Earth Day 2016 held special significance for Bishop O’Dowd High School.
That’s when U.S. Secretary of Education John B. King Jr. and Managing Director of the White House Council of Environmental Quality Christy Goldfuss announced O’Dowd was named a 2016 U.S. Department of Education Green Ribbon School.
O’Dowd is among 47 schools, 15 school districts, and 11 postsecondary institutions being honored this year. The honorees are being recognized for reducing their environmental impact, including energy use, waste, transportation, and water; creating healthy learning environments and fostering wellness practices; and providing effective sustainability education that prepares students to succeed in the 21st century.
O’Dowd was nominated for the federal award in February when it became the first Catholic school to receive the highest-level honor (Green Achiever) in California’s Green Ribbon Schools program. The school was recognized as a California Green Ribbon School program (CA-GRS) Gold School in 2015, and a Silver School in 2014.
“Our school leadership has worked hard aligning values and decision-making practices with sustainability principles, as well as designing pathways for students to access sustainability in the curriculum and co-curricular programming. Receiving this recognition now is an affirmation that we have really stepped forward as leaders in the Education for Sustainability movement, and gives us purpose for continuing to move this important work forward,” Director of Sustainability Andra Yeghoian said.
One example of O’Dowd’s recent efforts includes a partnership with the ReThink Disposable project. In 2015, the school replaced disposable plates and bowls in the cafeteria with reusable baskets, reducing solid waste by 3,376 pounds per year.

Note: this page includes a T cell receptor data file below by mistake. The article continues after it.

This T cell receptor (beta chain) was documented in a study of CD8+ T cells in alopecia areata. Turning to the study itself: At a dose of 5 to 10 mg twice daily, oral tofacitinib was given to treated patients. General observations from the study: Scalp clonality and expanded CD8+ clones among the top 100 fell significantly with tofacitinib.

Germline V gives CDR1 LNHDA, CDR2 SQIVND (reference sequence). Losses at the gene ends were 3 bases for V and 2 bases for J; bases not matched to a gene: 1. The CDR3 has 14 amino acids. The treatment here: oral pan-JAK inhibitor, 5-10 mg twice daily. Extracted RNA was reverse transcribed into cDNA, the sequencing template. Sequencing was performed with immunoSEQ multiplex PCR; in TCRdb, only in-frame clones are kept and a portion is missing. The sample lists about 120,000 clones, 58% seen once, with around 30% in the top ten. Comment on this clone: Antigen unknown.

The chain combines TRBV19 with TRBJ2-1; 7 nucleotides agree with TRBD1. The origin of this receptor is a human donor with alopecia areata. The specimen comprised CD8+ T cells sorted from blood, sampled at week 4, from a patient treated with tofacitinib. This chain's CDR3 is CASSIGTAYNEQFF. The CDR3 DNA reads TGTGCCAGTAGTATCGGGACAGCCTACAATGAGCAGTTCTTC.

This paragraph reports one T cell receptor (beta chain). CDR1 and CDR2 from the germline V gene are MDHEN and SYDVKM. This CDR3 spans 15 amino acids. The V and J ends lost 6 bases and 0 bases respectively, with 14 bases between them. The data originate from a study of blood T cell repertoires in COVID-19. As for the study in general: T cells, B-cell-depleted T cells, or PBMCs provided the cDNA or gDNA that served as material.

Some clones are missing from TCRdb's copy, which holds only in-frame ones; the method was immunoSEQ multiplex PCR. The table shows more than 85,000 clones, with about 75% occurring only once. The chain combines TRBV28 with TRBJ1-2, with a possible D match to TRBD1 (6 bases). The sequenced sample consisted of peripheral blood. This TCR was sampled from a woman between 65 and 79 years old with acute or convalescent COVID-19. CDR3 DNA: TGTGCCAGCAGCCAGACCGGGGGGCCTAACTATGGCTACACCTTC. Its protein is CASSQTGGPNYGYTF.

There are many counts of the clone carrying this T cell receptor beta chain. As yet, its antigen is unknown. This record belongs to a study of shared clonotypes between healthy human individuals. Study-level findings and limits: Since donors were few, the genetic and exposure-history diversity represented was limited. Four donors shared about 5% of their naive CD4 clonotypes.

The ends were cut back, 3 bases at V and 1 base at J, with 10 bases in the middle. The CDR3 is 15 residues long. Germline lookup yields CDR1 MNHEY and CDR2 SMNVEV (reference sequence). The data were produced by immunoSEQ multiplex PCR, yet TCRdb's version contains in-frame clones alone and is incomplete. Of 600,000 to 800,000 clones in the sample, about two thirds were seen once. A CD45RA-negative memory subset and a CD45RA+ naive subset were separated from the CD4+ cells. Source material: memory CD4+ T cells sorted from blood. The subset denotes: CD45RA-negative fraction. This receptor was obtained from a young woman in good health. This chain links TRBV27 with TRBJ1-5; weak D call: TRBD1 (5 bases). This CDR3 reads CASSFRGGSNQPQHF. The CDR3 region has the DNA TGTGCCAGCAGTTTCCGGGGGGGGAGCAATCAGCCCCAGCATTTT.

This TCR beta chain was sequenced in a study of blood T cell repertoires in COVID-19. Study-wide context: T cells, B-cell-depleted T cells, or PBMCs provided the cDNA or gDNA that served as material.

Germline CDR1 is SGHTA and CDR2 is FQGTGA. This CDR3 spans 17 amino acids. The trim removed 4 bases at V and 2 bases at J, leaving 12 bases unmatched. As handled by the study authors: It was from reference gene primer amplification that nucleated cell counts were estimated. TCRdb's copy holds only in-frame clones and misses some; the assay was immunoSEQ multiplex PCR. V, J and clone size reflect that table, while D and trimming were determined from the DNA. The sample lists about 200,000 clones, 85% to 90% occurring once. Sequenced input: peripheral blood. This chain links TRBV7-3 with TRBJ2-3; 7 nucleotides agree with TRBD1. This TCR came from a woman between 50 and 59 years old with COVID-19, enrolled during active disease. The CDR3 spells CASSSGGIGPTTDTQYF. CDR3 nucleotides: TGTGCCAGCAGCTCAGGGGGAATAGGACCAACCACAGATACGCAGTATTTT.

And, as a Catholic high school, O’Dowd is committed to bringing the themes of Pope Francis’ environmental and social justice encyclical – Laudati Si – to life. To that end, the school strives to equip students, faculty staff, and the greater community with the tools, resources, and life experiences to create an environmentally sustainable, socially just, and economically viable world.
Some of the initiatives, programs, and curriculum that O’Dowd was recognized for include:
Building a LEED-platinum-certified Center for Environmental Studies
Gaining recognition as a Fair Trade School (O’Dowd is only one of 16 schools nationwide at the K-12 level to receive such recognition)
Creating a comprehensive transportation program to encourage carpooling
Replacing grassy areas with artificial turf or drought-tolerant plants
Installing a total of 243 solar panels on campus
Introducing new curriculum, such as the freshman Science and the Environment course, which provides a meaningful introduction to the environment and issues associated with stewarding the earth
Piloting the Living Lab Certificate program in which over 125 students participated
Supporting the formation of student clubs – such as the Sustainability Corps – dedicated to the greening of campus, spreading social justice, and empowering others to live sustainably
O’Dowd faculty and staff are currently formalizing the drafting of forward-looking sustainability initiatives across campus, community, and curriculum areas, building off of the success of efforts to date.